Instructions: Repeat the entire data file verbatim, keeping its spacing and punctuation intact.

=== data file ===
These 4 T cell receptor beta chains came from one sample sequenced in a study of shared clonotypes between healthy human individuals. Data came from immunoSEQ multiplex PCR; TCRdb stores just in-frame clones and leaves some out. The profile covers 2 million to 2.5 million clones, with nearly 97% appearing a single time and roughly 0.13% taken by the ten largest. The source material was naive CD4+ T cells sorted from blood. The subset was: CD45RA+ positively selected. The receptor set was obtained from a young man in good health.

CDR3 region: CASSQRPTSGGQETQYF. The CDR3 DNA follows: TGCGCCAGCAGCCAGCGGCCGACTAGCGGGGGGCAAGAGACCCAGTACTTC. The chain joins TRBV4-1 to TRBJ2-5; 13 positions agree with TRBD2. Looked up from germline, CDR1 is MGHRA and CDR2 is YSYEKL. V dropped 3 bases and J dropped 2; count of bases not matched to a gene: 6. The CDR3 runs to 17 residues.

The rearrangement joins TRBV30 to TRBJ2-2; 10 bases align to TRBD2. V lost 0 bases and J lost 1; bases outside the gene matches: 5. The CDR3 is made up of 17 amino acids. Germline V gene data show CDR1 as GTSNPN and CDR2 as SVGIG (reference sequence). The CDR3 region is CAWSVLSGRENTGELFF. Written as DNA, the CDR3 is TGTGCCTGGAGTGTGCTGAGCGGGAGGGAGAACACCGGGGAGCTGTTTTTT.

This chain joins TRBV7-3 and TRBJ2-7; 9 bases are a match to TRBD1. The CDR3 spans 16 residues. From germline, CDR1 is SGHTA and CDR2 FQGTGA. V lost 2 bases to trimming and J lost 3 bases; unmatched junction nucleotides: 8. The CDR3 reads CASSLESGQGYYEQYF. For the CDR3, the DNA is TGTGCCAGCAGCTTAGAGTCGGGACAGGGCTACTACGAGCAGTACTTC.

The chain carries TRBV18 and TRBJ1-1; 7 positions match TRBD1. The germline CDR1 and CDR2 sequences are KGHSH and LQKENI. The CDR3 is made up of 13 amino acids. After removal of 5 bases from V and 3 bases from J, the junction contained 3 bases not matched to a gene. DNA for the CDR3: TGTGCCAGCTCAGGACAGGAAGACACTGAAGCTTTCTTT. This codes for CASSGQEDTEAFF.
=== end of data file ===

These 4 T cell receptor beta chains came from one sample sequenced in a study of shared clonotypes between healthy human individuals. Data came from immunoSEQ multiplex PCR; TCRdb stores just in-frame clones and leaves some out. The profile covers 2 million to 2.5 million clones, with nearly 97% appearing a single time and roughly 0.13% taken by the ten largest. The source material was naive CD4+ T cells sorted from blood. The subset was: CD45RA+ positively selected. The receptor set was obtained from a young man in good health.

CDR3 region: CASSQRPTSGGQETQYF. The CDR3 DNA follows: TGCGCCAGCAGCCAGCGGCCGACTAGCGGGGGGCAAGAGACCCAGTACTTC. The chain joins TRBV4-1 to TRBJ2-5; 13 positions agree with TRBD2. Looked up from germline, CDR1 is MGHRA and CDR2 is YSYEKL. V dropped 3 bases and J dropped 2; count of bases not matched to a gene: 6. The CDR3 runs to 17 residues.

The rearrangement joins TRBV30 to TRBJ2-2; 10 bases align to TRBD2. V lost 0 bases and J lost 1; bases outside the gene matches: 5. The CDR3 is made up of 17 amino acids. Germline V gene data show CDR1 as GTSNPN and CDR2 as SVGIG (reference sequence). The CDR3 region is CAWSVLSGRENTGELFF. Written as DNA, the CDR3 is TGTGCCTGGAGTGTGCTGAGCGGGAGGGAGAACACCGGGGAGCTGTTTTTT.

This chain joins TRBV7-3 and TRBJ2-7; 9 bases are a match to TRBD1. The CDR3 spans 16 residues. From germline, CDR1 is SGHTA and CDR2 FQGTGA. V lost 2 bases to trimming and J lost 3 bases; unmatched junction nucleotides: 8. The CDR3 reads CASSLESGQGYYEQYF. For the CDR3, the DNA is TGTGCCAGCAGCTTAGAGTCGGGACAGGGCTACTACGAGCAGTACTTC.

The chain carries TRBV18 and TRBJ1-1; 7 positions match TRBD1. The germline CDR1 and CDR2 sequences are KGHSH and LQKENI. The CDR3 is made up of 13 amino acids. After removal of 5 bases from V and 3 bases from J, the junction contained 3 bases not matched to a gene. DNA for the CDR3: TGTGCCAGCTCAGGACAGGAAGACACTGAAGCTTTCTTT. This codes for CASSGQEDTEAFF.